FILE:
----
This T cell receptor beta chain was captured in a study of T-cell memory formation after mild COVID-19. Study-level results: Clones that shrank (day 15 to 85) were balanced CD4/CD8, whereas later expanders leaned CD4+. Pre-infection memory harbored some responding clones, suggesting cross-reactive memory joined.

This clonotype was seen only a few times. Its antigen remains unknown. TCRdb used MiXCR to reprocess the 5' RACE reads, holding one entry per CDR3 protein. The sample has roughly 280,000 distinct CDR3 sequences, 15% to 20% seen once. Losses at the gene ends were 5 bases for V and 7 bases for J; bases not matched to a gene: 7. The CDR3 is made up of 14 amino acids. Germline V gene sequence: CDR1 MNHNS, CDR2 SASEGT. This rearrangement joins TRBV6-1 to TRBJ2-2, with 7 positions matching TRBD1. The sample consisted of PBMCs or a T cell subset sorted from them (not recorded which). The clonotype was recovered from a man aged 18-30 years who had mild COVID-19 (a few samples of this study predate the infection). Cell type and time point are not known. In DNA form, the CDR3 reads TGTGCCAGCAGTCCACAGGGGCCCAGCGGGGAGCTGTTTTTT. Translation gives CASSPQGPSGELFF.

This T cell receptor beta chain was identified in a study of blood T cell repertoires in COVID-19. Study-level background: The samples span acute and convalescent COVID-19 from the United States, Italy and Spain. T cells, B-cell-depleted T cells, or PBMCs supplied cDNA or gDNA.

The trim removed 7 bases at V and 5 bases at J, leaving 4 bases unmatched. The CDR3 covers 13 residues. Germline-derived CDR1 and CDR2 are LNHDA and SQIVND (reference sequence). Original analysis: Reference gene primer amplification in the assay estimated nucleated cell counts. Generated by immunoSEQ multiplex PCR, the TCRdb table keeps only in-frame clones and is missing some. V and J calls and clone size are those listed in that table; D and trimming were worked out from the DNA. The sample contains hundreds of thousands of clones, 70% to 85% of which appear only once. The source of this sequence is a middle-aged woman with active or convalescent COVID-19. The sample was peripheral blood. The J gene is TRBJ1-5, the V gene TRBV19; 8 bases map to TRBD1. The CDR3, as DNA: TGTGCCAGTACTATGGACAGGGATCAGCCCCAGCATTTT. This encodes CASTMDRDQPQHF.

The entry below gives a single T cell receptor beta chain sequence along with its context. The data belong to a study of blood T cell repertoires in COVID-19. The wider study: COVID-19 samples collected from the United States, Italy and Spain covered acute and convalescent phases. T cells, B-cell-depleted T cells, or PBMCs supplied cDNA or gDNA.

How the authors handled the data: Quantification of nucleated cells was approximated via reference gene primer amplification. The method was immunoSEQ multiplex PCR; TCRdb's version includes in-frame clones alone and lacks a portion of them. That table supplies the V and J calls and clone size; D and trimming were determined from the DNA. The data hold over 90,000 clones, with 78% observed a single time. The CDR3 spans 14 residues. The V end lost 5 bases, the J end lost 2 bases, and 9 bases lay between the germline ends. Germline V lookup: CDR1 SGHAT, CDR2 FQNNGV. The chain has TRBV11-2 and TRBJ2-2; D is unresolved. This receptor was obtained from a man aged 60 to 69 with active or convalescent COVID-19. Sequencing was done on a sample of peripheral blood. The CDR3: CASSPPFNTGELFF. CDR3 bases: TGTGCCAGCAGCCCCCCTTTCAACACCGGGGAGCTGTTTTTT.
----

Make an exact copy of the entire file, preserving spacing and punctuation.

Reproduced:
This T cell receptor beta chain was captured in a study of T-cell memory formation after mild COVID-19. Study-level results: Clones that shrank (day 15 to 85) were balanced CD4/CD8, whereas later expanders leaned CD4+. Pre-infection memory harbored some responding clones, suggesting cross-reactive memory joined.

This clonotype was seen only a few times. Its antigen remains unknown. TCRdb used MiXCR to reprocess the 5' RACE reads, holding one entry per CDR3 protein. The sample has roughly 280,000 distinct CDR3 sequences, 15% to 20% seen once. Losses at the gene ends were 5 bases for V and 7 bases for J; bases not matched to a gene: 7. The CDR3 is made up of 14 amino acids. Germline V gene sequence: CDR1 MNHNS, CDR2 SASEGT. This rearrangement joins TRBV6-1 to TRBJ2-2, with 7 positions matching TRBD1. The sample consisted of PBMCs or a T cell subset sorted from them (not recorded which). The clonotype was recovered from a man aged 18-30 years who had mild COVID-19 (a few samples of this study predate the infection). Cell type and time point are not known. In DNA form, the CDR3 reads TGTGCCAGCAGTCCACAGGGGCCCAGCGGGGAGCTGTTTTTT. Translation gives CASSPQGPSGELFF.

This T cell receptor beta chain was identified in a study of blood T cell repertoires in COVID-19. Study-level background: The samples span acute and convalescent COVID-19 from the United States, Italy and Spain. T cells, B-cell-depleted T cells, or PBMCs supplied cDNA or gDNA.

The trim removed 7 bases at V and 5 bases at J, leaving 4 bases unmatched. The CDR3 covers 13 residues. Germline-derived CDR1 and CDR2 are LNHDA and SQIVND (reference sequence). Original analysis: Reference gene primer amplification in the assay estimated nucleated cell counts. Generated by immunoSEQ multiplex PCR, the TCRdb table keeps only in-frame clones and is missing some. V and J calls and clone size are those listed in that table; D and trimming were worked out from the DNA. The sample contains hundreds of thousands of clones, 70% to 85% of which appear only once. The source of this sequence is a middle-aged woman with active or convalescent COVID-19. The sample was peripheral blood. The J gene is TRBJ1-5, the V gene TRBV19; 8 bases map to TRBD1. The CDR3, as DNA: TGTGCCAGTACTATGGACAGGGATCAGCCCCAGCATTTT. This encodes CASTMDRDQPQHF.

The entry below gives a single T cell receptor beta chain sequence along with its context. The data belong to a study of blood T cell repertoires in COVID-19. The wider study: COVID-19 samples collected from the United States, Italy and Spain covered acute and convalescent phases. T cells, B-cell-depleted T cells, or PBMCs supplied cDNA or gDNA.

How the authors handled the data: Quantification of nucleated cells was approximated via reference gene primer amplification. The method was immunoSEQ multiplex PCR; TCRdb's version includes in-frame clones alone and lacks a portion of them. That table supplies the V and J calls and clone size; D and trimming were determined from the DNA. The data hold over 90,000 clones, with 78% observed a single time. The CDR3 spans 14 residues. The V end lost 5 bases, the J end lost 2 bases, and 9 bases lay between the germline ends. Germline V lookup: CDR1 SGHAT, CDR2 FQNNGV. The chain has TRBV11-2 and TRBJ2-2; D is unresolved. This receptor was obtained from a man aged 60 to 69 with active or convalescent COVID-19. Sequencing was done on a sample of peripheral blood. The CDR3: CASSPPFNTGELFF. CDR3 bases: TGTGCCAGCAGCCCCCCTTTCAACACCGGGGAGCTGTTTTTT.